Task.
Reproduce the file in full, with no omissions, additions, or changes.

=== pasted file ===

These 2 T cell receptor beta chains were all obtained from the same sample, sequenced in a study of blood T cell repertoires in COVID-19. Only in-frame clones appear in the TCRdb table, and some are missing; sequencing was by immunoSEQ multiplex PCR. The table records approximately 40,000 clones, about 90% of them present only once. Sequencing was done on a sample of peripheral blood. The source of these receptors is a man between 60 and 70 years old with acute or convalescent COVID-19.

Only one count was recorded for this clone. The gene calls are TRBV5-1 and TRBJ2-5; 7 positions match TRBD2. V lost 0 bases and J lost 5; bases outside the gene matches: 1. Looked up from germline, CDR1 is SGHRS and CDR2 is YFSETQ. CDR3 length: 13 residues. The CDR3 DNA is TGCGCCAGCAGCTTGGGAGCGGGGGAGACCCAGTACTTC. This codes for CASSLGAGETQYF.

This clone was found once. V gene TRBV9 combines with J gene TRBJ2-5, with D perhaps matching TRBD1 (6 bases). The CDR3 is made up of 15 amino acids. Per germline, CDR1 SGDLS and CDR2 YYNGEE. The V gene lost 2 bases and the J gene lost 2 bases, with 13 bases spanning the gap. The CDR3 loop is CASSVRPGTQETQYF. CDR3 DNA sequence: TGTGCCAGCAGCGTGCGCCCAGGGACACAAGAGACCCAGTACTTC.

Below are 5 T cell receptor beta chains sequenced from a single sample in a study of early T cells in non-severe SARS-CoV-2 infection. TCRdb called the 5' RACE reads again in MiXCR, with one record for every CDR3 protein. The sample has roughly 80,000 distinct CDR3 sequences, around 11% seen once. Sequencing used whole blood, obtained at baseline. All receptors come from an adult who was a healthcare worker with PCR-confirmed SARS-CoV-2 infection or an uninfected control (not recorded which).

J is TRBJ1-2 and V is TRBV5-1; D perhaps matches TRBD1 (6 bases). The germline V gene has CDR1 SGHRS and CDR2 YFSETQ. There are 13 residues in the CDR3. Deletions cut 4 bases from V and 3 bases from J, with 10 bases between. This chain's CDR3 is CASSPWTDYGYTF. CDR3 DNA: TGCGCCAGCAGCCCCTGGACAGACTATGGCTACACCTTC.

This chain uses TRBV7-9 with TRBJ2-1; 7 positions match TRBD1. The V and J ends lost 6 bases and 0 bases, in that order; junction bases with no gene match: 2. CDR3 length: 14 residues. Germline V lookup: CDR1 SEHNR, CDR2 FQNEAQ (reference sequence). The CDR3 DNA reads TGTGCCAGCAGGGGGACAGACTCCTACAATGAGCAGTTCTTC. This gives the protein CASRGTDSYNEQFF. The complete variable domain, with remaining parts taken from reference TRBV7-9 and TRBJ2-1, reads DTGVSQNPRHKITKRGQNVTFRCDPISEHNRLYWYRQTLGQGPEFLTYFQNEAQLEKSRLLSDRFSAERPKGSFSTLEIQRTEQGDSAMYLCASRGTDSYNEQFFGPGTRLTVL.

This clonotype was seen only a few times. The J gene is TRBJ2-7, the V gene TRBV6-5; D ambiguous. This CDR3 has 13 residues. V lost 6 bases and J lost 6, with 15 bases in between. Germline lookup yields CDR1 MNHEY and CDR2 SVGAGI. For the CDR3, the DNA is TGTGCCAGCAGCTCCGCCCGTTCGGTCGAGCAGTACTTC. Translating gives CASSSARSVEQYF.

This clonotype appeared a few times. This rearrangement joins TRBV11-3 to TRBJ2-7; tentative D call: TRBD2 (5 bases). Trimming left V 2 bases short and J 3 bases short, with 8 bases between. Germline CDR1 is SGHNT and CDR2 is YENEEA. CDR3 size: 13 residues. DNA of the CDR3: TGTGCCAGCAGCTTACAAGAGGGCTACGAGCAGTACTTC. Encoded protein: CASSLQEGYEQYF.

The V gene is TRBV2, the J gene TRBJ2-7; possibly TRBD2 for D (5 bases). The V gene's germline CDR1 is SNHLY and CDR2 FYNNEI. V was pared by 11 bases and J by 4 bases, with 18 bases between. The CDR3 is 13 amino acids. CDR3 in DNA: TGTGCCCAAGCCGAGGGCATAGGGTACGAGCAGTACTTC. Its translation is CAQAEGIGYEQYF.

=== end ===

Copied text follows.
These 2 T cell receptor beta chains were all obtained from the same sample, sequenced in a study of blood T cell repertoires in COVID-19. Only in-frame clones appear in the TCRdb table, and some are missing; sequencing was by immunoSEQ multiplex PCR. The table records approximately 40,000 clones, about 90% of them present only once. Sequencing was done on a sample of peripheral blood. The source of these receptors is a man between 60 and 70 years old with acute or convalescent COVID-19.

Only one count was recorded for this clone. The gene calls are TRBV5-1 and TRBJ2-5; 7 positions match TRBD2. V lost 0 bases and J lost 5; bases outside the gene matches: 1. Looked up from germline, CDR1 is SGHRS and CDR2 is YFSETQ. CDR3 length: 13 residues. The CDR3 DNA is TGCGCCAGCAGCTTGGGAGCGGGGGAGACCCAGTACTTC. This codes for CASSLGAGETQYF.

This clone was found once. V gene TRBV9 combines with J gene TRBJ2-5, with D perhaps matching TRBD1 (6 bases). The CDR3 is made up of 15 amino acids. Per germline, CDR1 SGDLS and CDR2 YYNGEE. The V gene lost 2 bases and the J gene lost 2 bases, with 13 bases spanning the gap. The CDR3 loop is CASSVRPGTQETQYF. CDR3 DNA sequence: TGTGCCAGCAGCGTGCGCCCAGGGACACAAGAGACCCAGTACTTC.

Below are 5 T cell receptor beta chains sequenced from a single sample in a study of early T cells in non-severe SARS-CoV-2 infection. TCRdb called the 5' RACE reads again in MiXCR, with one record for every CDR3 protein. The sample has roughly 80,000 distinct CDR3 sequences, around 11% seen once. Sequencing used whole blood, obtained at baseline. All receptors come from an adult who was a healthcare worker with PCR-confirmed SARS-CoV-2 infection or an uninfected control (not recorded which).

J is TRBJ1-2 and V is TRBV5-1; D perhaps matches TRBD1 (6 bases). The germline V gene has CDR1 SGHRS and CDR2 YFSETQ. There are 13 residues in the CDR3. Deletions cut 4 bases from V and 3 bases from J, with 10 bases between. This chain's CDR3 is CASSPWTDYGYTF. CDR3 DNA: TGCGCCAGCAGCCCCTGGACAGACTATGGCTACACCTTC.

This chain uses TRBV7-9 with TRBJ2-1; 7 positions match TRBD1. The V and J ends lost 6 bases and 0 bases, in that order; junction bases with no gene match: 2. CDR3 length: 14 residues. Germline V lookup: CDR1 SEHNR, CDR2 FQNEAQ (reference sequence). The CDR3 DNA reads TGTGCCAGCAGGGGGACAGACTCCTACAATGAGCAGTTCTTC. This gives the protein CASRGTDSYNEQFF. The complete variable domain, with remaining parts taken from reference TRBV7-9 and TRBJ2-1, reads DTGVSQNPRHKITKRGQNVTFRCDPISEHNRLYWYRQTLGQGPEFLTYFQNEAQLEKSRLLSDRFSAERPKGSFSTLEIQRTEQGDSAMYLCASRGTDSYNEQFFGPGTRLTVL.

This clonotype was seen only a few times. The J gene is TRBJ2-7, the V gene TRBV6-5; D ambiguous. This CDR3 has 13 residues. V lost 6 bases and J lost 6, with 15 bases in between. Germline lookup yields CDR1 MNHEY and CDR2 SVGAGI. For the CDR3, the DNA is TGTGCCAGCAGCTCCGCCCGTTCGGTCGAGCAGTACTTC. Translating gives CASSSARSVEQYF.

This clonotype appeared a few times. This rearrangement joins TRBV11-3 to TRBJ2-7; tentative D call: TRBD2 (5 bases). Trimming left V 2 bases short and J 3 bases short, with 8 bases between. Germline CDR1 is SGHNT and CDR2 is YENEEA. CDR3 size: 13 residues. DNA of the CDR3: TGTGCCAGCAGCTTACAAGAGGGCTACGAGCAGTACTTC. Encoded protein: CASSLQEGYEQYF.

The V gene is TRBV2, the J gene TRBJ2-7; possibly TRBD2 for D (5 bases). The V gene's germline CDR1 is SNHLY and CDR2 FYNNEI. V was pared by 11 bases and J by 4 bases, with 18 bases between. The CDR3 is 13 amino acids. CDR3 in DNA: TGTGCCCAAGCCGAGGGCATAGGGTACGAGCAGTACTTC. Its translation is CAQAEGIGYEQYF.